Members who are involved in outreach activities with members of the public and local schools may be interested in our IB Factsheet HVCfP – high res version which gives some examples of the application of industrial biotechnology to the identification and utilisation of high value chemicals from plants. This document is available for download by Network members involved in outreach activities.
Working with Network members to deliver outreach
RLC-lab and the HVCfP network recently developed an innovative, practical extra-curricular STEM programme ‘Medicinal Compounds from Plants’ looking at the extraction and quantitative HPLC analysis of salicin from willow bark. The initial idea came in part from conversations at the HVCfP Annual Meeting in October 2015, when results of a HVCfP-funded Proof of Concept Project “New drugs from old: a phytochemical genetics and pharmacological screen of Salix” were presented by Professor Mike Beale of Rothamsted Research. 40 schools took part in a pilot study in 2015/2016, with a further 34 schools requesting free kits in 2016/2017. This activity supported a wide range of students, including A level Chemistry students, BTEC and GCSE students and those attending extra-curricular STEM clubs. See Feedback from ‘medicinal compounds from plants’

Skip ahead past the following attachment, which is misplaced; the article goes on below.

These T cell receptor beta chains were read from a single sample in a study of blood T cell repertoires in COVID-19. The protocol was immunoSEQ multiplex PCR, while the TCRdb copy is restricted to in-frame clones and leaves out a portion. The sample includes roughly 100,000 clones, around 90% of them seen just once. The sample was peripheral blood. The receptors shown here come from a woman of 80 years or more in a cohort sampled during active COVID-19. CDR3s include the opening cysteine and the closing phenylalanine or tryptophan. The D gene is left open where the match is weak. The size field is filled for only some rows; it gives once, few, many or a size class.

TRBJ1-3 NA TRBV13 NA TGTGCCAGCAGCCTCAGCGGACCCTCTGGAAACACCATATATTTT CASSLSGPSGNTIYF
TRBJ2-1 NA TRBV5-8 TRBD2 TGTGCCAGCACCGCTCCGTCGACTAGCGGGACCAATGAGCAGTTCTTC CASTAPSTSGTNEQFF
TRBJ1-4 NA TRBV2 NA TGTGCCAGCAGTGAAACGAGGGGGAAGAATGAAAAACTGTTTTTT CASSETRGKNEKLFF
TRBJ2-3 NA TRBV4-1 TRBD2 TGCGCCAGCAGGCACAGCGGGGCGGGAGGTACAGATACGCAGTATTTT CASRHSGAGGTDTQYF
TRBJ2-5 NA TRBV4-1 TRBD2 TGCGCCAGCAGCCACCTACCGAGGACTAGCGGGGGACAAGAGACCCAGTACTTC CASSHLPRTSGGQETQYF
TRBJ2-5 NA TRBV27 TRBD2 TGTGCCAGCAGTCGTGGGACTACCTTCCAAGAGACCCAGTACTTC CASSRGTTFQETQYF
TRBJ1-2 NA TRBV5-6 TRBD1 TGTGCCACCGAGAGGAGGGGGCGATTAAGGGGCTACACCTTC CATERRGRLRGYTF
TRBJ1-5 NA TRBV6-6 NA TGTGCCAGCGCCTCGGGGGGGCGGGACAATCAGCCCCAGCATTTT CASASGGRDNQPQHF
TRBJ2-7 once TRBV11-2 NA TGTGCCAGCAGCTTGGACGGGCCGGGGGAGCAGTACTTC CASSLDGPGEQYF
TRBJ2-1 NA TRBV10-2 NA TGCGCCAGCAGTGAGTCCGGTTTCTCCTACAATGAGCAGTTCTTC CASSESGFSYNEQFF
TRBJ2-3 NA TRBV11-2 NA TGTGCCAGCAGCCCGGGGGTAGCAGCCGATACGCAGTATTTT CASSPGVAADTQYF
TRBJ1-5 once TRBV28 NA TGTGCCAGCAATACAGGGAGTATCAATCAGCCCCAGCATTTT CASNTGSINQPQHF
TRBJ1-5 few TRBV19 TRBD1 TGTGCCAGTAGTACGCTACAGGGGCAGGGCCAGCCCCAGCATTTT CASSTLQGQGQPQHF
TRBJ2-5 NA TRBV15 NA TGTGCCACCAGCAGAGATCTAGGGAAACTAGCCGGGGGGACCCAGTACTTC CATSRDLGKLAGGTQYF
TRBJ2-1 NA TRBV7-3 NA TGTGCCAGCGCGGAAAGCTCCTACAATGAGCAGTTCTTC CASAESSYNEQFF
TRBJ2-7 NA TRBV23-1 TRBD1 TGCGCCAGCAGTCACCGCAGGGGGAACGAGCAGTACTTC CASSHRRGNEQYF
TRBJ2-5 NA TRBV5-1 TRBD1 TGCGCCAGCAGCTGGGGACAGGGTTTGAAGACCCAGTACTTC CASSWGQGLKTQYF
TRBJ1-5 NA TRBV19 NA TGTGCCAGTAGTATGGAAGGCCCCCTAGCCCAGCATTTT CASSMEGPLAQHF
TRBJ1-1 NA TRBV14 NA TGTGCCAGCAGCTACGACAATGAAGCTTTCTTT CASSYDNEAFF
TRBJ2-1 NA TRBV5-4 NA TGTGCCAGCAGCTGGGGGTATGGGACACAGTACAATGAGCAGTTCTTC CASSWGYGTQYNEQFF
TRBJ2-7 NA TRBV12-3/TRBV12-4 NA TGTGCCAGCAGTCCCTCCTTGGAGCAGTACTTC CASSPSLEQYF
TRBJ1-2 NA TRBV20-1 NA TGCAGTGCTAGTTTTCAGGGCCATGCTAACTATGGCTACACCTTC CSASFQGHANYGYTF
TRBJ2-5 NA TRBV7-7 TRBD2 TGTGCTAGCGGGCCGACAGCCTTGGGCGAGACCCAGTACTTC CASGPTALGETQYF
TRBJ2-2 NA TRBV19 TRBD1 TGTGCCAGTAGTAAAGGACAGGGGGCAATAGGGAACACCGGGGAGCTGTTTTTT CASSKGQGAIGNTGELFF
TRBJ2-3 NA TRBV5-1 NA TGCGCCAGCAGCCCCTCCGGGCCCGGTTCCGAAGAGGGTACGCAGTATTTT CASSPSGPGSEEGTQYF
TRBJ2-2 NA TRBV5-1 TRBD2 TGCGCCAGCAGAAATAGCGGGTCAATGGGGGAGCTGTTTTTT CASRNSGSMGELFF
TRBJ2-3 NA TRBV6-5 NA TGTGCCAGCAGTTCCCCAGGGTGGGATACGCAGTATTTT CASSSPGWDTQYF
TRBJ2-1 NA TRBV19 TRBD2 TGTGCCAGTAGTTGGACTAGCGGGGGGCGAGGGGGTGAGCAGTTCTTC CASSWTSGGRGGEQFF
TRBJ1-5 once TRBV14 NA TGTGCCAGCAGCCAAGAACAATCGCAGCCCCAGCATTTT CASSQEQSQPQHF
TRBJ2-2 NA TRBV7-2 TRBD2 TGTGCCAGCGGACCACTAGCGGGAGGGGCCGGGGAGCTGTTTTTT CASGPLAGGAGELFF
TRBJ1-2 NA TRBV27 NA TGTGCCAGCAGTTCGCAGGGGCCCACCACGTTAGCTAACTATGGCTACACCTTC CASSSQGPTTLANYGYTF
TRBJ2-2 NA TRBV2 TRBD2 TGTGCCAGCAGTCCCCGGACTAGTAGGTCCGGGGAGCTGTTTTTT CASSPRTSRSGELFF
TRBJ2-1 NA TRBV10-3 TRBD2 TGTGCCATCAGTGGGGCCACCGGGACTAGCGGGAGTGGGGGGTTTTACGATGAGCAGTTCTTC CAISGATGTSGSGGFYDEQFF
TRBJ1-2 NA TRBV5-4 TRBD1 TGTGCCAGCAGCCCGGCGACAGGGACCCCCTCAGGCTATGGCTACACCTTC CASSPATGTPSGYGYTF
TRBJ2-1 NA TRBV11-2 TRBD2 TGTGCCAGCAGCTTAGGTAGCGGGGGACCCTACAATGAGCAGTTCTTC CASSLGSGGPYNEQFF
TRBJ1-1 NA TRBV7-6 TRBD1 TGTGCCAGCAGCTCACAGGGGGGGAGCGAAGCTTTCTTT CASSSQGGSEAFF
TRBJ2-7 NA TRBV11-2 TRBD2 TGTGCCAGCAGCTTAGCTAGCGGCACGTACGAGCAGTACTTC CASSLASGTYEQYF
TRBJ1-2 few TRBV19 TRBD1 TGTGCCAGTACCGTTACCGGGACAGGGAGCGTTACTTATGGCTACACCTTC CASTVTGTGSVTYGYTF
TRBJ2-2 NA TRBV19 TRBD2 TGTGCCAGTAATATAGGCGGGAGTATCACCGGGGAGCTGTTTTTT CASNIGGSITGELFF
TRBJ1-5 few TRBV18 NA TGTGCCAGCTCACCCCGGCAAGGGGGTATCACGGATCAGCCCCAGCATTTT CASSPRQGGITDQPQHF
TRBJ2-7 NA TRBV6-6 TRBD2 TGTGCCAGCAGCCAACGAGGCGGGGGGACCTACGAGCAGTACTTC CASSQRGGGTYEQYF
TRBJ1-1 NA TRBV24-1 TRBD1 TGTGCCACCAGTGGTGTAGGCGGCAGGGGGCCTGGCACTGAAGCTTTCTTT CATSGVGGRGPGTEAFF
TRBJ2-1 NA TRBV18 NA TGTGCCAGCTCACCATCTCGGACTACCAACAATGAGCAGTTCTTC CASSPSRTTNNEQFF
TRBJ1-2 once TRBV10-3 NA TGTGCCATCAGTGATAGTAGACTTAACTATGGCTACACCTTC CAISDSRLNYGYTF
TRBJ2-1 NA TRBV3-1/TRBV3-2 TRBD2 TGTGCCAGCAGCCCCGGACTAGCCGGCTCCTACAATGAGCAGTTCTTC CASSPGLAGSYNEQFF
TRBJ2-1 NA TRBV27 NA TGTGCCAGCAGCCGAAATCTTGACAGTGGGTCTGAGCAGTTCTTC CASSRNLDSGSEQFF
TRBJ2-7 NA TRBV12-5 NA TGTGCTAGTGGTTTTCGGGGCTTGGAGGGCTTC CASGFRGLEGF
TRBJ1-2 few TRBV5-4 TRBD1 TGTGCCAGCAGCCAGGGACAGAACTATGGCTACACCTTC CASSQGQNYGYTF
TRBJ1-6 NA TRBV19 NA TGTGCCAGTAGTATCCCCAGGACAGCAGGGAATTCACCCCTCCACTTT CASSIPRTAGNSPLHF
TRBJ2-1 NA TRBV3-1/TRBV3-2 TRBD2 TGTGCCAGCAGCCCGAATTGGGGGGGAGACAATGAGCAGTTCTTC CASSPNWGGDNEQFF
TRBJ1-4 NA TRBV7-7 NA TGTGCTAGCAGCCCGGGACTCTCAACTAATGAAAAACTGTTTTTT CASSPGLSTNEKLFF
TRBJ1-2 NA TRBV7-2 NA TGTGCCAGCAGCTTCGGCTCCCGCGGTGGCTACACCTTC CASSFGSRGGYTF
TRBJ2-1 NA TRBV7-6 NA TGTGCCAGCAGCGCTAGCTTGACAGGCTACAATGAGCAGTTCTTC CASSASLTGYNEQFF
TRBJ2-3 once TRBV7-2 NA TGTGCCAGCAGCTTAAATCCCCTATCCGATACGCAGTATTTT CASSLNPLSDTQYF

For more information about RLC-lab’s STEM Outreach Programme, which has been running for four years, visit http://www.rlc-lab.com/STEM.html
Royal Society of Chemistry provides funding support for ‘Medicinal Plant Chemistry’
The pilot study ‘Medicinal Compounds from Plants’ conducted by RLC-lab and HVCfP in 2015/2016 has led to a funding award from RSC to allow up to 50 schools to take part this activity in 2017/2018. Schools have been provided with a complete ‘experiment in a box’ practical chemistry activity and students’ samples were submitted to RLC-lab for quantitative HPLC analysis to generate a robust data set for follow-on classroom evaluation and discussion. This activity is designed to promote awareness of the practical applications of chemistry and industrial biotechnology to ‘real world’ situations.